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Alarm bells ring over mine safety after Kellingley colliery death

Rigorous inquiry promised in wake of news that British mines have now claimed five lives in two weeks

Safety officials from the UK’s coal-mining industry are meeting to calm nerves after five deaths underground in a fortnight and an admission from colliery managers that the record over the past five years is “unacceptable”.

Although small numbers in the context of coal mining’s terrible history – including many tragedies that claimed hundreds of lives up to the 1950s – a steep rise from three deaths between 2000 and 2006 to 17 in the past six years has set alarm bells ringing.

The latest victim is Gerry Gibson, 49, a “highly skilled and well respected coalface worker” according to the National Union of Mineworkers, who on Tuesday evening became the third miner to die at Kellingley in North Yorkshire in the past four years. The record at the “superpit”, which has 800 workers who are among the most productive in Europe, is causing particular concern.

The colliery’s owner, UK Coal, issued a joint statement with the NUM after the tragedy, promising a rigorous inquiry into how an apparently safe and well-used area near the foot of the pit’s twin shafts had become a fatal trap. Mr Gibson, a married father of two with 32 years’ experience in the industry, was crushed by a roof fall which also trapped a colleague, named locally as Philip Sheldon, who was dug out with minor leg injuries.

Andrew Macintosh of UK Coal said at Kellingley: “At present we are at a loss to understand why this happened. The men were working in a good seam where machinery costing millions of pounds had been recently installed. We try to make sure that the pit is a safe working environment and investigations will examine every aspect of this incident to determine what happened and why.”

All work has been halted at the pit which supplies fuel to the line of power stations along the M62 motorway between Leeds and Hull, as well as smaller amounts of household coal.

The NUM held back from detailed comment on the incident but the union’s general secretary, Chris Kitchen, said: “It’s tragic what’s happened and it should never have happened and the investigation will conclude what did go wrong. But the workforce at Kellingley are a family in every sense of the word. They look after each other, they cover each other’s back. And when anything like this happens, it just devastates everybody.”

Pat Carragher, chief executive of the British Association of Colliery Management, said that the meeting of the mining industry safety and leadership group which advises the Health and Safety Executive – and of which he is a member – would inevitably question whether there was a worsening trend of accidents. The meeting, on Thursday morning, was arranged before the Kellingley incident but after the death of four coalface workers at Gleision colliery in South Wales – half the little pit’s underground workforce – when water and debris flooded in, probably from old workings.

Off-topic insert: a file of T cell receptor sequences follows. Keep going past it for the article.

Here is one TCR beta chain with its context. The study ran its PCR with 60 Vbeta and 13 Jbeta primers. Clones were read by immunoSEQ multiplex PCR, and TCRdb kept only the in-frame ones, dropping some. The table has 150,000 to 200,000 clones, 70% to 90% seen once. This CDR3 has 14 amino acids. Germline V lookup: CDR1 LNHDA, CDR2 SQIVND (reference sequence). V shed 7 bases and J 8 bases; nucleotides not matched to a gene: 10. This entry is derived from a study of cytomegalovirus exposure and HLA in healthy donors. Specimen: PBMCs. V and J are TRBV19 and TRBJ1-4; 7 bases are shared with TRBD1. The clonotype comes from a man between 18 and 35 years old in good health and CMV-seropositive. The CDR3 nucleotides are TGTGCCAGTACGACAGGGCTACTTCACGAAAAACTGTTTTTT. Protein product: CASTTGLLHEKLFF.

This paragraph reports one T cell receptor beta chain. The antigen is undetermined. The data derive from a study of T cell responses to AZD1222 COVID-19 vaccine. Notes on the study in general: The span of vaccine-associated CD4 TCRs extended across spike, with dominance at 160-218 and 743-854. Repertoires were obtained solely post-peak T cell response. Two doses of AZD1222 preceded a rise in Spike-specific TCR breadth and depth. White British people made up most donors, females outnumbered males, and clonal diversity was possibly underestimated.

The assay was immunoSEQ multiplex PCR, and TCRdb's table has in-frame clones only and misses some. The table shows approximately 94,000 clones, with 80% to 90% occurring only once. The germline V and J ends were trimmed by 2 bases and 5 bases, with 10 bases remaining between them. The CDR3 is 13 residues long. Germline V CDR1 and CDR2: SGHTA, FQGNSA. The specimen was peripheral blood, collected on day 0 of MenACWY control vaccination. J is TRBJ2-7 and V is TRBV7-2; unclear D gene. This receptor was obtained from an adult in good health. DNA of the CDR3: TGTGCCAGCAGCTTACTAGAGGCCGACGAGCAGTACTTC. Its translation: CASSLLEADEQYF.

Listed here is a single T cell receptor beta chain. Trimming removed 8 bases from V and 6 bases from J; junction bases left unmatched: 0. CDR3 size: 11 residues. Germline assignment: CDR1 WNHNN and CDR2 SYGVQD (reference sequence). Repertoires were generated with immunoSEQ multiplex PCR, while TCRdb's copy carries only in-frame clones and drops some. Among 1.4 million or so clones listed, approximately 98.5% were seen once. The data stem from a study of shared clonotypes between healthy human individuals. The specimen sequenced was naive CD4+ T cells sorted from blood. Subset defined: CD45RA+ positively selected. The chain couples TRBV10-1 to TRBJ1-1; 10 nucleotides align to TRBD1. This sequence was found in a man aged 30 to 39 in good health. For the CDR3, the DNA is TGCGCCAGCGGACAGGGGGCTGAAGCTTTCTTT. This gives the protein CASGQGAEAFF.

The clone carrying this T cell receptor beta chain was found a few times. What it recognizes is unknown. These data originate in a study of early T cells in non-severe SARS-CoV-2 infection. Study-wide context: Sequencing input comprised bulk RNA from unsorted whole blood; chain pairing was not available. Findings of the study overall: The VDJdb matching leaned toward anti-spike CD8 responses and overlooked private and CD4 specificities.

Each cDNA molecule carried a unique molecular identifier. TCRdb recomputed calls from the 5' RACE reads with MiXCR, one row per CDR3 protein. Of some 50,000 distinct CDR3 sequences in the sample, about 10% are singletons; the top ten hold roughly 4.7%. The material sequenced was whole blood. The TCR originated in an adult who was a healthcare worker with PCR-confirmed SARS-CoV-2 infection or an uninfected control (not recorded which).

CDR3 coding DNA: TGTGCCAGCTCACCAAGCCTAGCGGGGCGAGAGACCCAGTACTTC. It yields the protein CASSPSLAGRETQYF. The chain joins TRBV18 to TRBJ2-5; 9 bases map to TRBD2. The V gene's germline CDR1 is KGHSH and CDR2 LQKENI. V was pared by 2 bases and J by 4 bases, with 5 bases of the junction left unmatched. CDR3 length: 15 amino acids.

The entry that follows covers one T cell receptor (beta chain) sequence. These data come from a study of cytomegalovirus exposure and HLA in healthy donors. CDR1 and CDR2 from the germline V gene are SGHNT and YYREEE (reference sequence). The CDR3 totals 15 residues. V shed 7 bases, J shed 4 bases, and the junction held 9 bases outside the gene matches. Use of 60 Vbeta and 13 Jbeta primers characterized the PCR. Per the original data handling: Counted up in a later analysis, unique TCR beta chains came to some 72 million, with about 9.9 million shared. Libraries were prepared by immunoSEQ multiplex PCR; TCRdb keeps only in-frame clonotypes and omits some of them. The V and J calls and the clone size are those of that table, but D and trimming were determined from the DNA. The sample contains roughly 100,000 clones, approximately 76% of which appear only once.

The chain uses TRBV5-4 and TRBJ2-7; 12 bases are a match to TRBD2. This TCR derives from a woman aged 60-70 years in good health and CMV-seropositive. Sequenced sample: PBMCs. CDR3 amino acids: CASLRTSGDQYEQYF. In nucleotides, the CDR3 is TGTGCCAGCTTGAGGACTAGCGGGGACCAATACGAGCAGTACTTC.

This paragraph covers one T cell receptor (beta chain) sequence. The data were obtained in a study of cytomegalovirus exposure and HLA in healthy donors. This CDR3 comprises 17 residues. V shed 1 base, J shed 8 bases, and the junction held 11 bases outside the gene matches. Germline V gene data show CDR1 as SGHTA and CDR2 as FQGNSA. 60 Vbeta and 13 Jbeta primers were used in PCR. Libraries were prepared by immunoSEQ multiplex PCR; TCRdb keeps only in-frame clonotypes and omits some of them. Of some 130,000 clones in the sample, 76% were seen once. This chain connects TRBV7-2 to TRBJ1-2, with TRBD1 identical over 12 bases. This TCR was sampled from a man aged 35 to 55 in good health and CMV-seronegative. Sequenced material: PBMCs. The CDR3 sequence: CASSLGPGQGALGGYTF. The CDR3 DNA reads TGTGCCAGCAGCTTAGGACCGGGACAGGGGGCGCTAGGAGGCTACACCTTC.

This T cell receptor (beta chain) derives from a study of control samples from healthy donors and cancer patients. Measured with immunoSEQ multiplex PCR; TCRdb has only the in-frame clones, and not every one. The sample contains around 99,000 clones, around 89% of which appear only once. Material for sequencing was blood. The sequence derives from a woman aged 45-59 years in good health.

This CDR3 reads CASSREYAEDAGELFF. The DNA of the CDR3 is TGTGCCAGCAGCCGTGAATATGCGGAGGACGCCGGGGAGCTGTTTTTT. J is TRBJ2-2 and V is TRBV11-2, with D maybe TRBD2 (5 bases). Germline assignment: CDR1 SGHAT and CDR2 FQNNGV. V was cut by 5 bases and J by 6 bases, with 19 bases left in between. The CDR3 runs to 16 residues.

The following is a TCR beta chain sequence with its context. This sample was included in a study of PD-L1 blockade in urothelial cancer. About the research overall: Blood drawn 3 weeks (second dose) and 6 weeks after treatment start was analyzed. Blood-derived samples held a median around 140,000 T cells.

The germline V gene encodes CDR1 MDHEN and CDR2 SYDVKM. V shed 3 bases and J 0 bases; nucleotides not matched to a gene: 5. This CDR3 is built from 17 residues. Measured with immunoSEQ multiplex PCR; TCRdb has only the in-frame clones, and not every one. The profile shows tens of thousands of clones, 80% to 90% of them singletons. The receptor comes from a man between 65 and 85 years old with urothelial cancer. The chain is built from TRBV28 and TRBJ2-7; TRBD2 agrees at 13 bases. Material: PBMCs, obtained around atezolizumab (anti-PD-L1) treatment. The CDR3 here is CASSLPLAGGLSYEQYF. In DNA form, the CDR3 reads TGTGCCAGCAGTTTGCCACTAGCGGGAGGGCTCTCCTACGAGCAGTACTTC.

Carragher said: “The Health and Safety Executive has been very aggressive on this front and I understand why they are taking that approach. In the HSE some people have questioned the industry and asked whether there been a loss of collective memory here as the older generation has left.

“We cannot pre-empt the inquiries into these latest cases. But over the past few years there have been a couple of occasions where there has been human error. People have done something unwittingly, or they’ve done something that I find hard believe they didn’t know was dangerous. History demonstrates that if you take short cuts you run a greater risk of an accident.”

He said that the meeting would not pre-empt the ongoing inquiries but would inevitably discuss the whole range of safety precautions, from training to competency tests, supervision standards and monitoring by management and the Mines Inspectorate.

A well-known figure from the older mining generation, Ken Capstick, former vice-president of the NUM’s Yorkshire region and past editor of the union paper the Miner, said: “We have a lot fewer miners in the this country than we had years ago – some 4,000 – and the number of fatalities is still far too high. The question of safety in the mines has to be looked at again to stop more fatalities.”

Colleagues of Gerry Gibson rallied round his wife, Brenda, and family at home in Sherburn in Elmet. Mr Gibson’s son Sean, 21, posted a tribute on Facebook saying: “RIP dad. Love and miss you always. Still can’t believe it.” His niece Claire Traynor added: “The best uncle in the world.” Sean’s brother Andrew, 18, works as an electrical fitter for UK Coal.

Two colleagues of Mr Gibson have died at Kellingley: in 2008, when Don Cook was killed by a rock fall, and 2009 when Ian Cameron was fatally injured by equipment which fell on him. Cameron’s widow, Carol, said of Kellingley: “It should be shut down. How many other men are going to get killed down there? I don’t think it’s safe at all. It can’t be or these accidents wouldn’t be happening.”

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